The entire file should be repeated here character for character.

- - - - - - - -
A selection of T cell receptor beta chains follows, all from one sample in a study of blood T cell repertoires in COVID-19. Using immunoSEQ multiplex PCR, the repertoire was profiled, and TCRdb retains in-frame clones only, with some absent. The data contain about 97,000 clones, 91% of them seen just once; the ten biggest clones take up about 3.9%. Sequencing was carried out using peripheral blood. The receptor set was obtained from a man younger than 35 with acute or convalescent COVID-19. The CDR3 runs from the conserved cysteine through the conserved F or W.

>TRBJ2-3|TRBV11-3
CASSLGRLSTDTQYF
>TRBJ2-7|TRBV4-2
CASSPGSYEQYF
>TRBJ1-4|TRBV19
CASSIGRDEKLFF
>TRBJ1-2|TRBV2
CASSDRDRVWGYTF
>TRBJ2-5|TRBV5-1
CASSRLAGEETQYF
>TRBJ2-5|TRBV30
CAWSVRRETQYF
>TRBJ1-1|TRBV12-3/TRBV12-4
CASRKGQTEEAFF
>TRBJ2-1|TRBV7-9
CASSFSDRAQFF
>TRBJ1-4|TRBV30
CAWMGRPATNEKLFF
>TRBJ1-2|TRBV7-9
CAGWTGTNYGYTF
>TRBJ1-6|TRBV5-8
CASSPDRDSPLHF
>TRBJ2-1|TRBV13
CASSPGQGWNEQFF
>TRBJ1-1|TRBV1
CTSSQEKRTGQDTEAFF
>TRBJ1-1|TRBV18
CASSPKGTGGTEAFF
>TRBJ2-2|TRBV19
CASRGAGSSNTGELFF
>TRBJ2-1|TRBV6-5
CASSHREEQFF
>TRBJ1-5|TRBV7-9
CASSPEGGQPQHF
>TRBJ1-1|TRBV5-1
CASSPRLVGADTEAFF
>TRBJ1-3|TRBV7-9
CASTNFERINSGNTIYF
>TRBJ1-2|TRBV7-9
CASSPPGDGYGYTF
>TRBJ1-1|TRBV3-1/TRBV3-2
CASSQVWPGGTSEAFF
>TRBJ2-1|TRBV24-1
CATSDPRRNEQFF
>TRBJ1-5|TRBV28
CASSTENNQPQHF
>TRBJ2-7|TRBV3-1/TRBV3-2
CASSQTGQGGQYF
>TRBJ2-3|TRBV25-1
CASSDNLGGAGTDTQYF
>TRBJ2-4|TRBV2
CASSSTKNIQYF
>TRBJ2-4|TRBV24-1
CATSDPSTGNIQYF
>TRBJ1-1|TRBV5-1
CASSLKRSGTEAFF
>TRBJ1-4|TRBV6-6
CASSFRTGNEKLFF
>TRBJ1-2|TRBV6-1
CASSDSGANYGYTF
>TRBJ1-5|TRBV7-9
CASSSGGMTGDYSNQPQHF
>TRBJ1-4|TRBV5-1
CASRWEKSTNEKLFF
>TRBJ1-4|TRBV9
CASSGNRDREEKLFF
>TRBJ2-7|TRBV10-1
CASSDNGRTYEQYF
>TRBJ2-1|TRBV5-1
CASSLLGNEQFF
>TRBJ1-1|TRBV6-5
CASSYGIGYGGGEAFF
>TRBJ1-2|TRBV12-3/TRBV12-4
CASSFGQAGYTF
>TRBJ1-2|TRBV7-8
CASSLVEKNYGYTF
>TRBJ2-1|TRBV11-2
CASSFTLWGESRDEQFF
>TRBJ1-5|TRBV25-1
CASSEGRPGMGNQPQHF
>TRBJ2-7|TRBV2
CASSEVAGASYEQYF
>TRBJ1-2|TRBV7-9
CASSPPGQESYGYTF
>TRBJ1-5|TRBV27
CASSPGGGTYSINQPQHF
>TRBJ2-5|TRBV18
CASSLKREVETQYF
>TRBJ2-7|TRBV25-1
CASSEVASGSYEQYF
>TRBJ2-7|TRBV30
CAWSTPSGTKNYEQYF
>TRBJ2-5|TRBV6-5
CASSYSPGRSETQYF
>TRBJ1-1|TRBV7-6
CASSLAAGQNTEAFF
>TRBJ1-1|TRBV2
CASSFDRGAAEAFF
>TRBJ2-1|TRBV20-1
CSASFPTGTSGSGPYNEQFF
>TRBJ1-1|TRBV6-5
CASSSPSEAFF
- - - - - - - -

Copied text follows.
A selection of T cell receptor beta chains follows, all from one sample in a study of blood T cell repertoires in COVID-19. Using immunoSEQ multiplex PCR, the repertoire was profiled, and TCRdb retains in-frame clones only, with some absent. The data contain about 97,000 clones, 91% of them seen just once; the ten biggest clones take up about 3.9%. Sequencing was carried out using peripheral blood. The receptor set was obtained from a man younger than 35 with acute or convalescent COVID-19. The CDR3 runs from the conserved cysteine through the conserved F or W.

>TRBJ2-3|TRBV11-3
CASSLGRLSTDTQYF
>TRBJ2-7|TRBV4-2
CASSPGSYEQYF
>TRBJ1-4|TRBV19
CASSIGRDEKLFF
>TRBJ1-2|TRBV2
CASSDRDRVWGYTF
>TRBJ2-5|TRBV5-1
CASSRLAGEETQYF
>TRBJ2-5|TRBV30
CAWSVRRETQYF
>TRBJ1-1|TRBV12-3/TRBV12-4
CASRKGQTEEAFF
>TRBJ2-1|TRBV7-9
CASSFSDRAQFF
>TRBJ1-4|TRBV30
CAWMGRPATNEKLFF
>TRBJ1-2|TRBV7-9
CAGWTGTNYGYTF
>TRBJ1-6|TRBV5-8
CASSPDRDSPLHF
>TRBJ2-1|TRBV13
CASSPGQGWNEQFF
>TRBJ1-1|TRBV1
CTSSQEKRTGQDTEAFF
>TRBJ1-1|TRBV18
CASSPKGTGGTEAFF
>TRBJ2-2|TRBV19
CASRGAGSSNTGELFF
>TRBJ2-1|TRBV6-5
CASSHREEQFF
>TRBJ1-5|TRBV7-9
CASSPEGGQPQHF
>TRBJ1-1|TRBV5-1
CASSPRLVGADTEAFF
>TRBJ1-3|TRBV7-9
CASTNFERINSGNTIYF
>TRBJ1-2|TRBV7-9
CASSPPGDGYGYTF
>TRBJ1-1|TRBV3-1/TRBV3-2
CASSQVWPGGTSEAFF
>TRBJ2-1|TRBV24-1
CATSDPRRNEQFF
>TRBJ1-5|TRBV28
CASSTENNQPQHF
>TRBJ2-7|TRBV3-1/TRBV3-2
CASSQTGQGGQYF
>TRBJ2-3|TRBV25-1
CASSDNLGGAGTDTQYF
>TRBJ2-4|TRBV2
CASSSTKNIQYF
>TRBJ2-4|TRBV24-1
CATSDPSTGNIQYF
>TRBJ1-1|TRBV5-1
CASSLKRSGTEAFF
>TRBJ1-4|TRBV6-6
CASSFRTGNEKLFF
>TRBJ1-2|TRBV6-1
CASSDSGANYGYTF
>TRBJ1-5|TRBV7-9
CASSSGGMTGDYSNQPQHF
>TRBJ1-4|TRBV5-1
CASRWEKSTNEKLFF
>TRBJ1-4|TRBV9
CASSGNRDREEKLFF
>TRBJ2-7|TRBV10-1
CASSDNGRTYEQYF
>TRBJ2-1|TRBV5-1
CASSLLGNEQFF
>TRBJ1-1|TRBV6-5
CASSYGIGYGGGEAFF
>TRBJ1-2|TRBV12-3/TRBV12-4
CASSFGQAGYTF
>TRBJ1-2|TRBV7-8
CASSLVEKNYGYTF
>TRBJ2-1|TRBV11-2
CASSFTLWGESRDEQFF
>TRBJ1-5|TRBV25-1
CASSEGRPGMGNQPQHF
>TRBJ2-7|TRBV2
CASSEVAGASYEQYF
>TRBJ1-2|TRBV7-9
CASSPPGQESYGYTF
>TRBJ1-5|TRBV27
CASSPGGGTYSINQPQHF
>TRBJ2-5|TRBV18
CASSLKREVETQYF
>TRBJ2-7|TRBV25-1
CASSEVASGSYEQYF
>TRBJ2-7|TRBV30
CAWSTPSGTKNYEQYF
>TRBJ2-5|TRBV6-5
CASSYSPGRSETQYF
>TRBJ1-1|TRBV7-6
CASSLAAGQNTEAFF
>TRBJ1-1|TRBV2
CASSFDRGAAEAFF
>TRBJ2-1|TRBV20-1
CSASFPTGTSGSGPYNEQFF
>TRBJ1-1|TRBV6-5
CASSSPSEAFF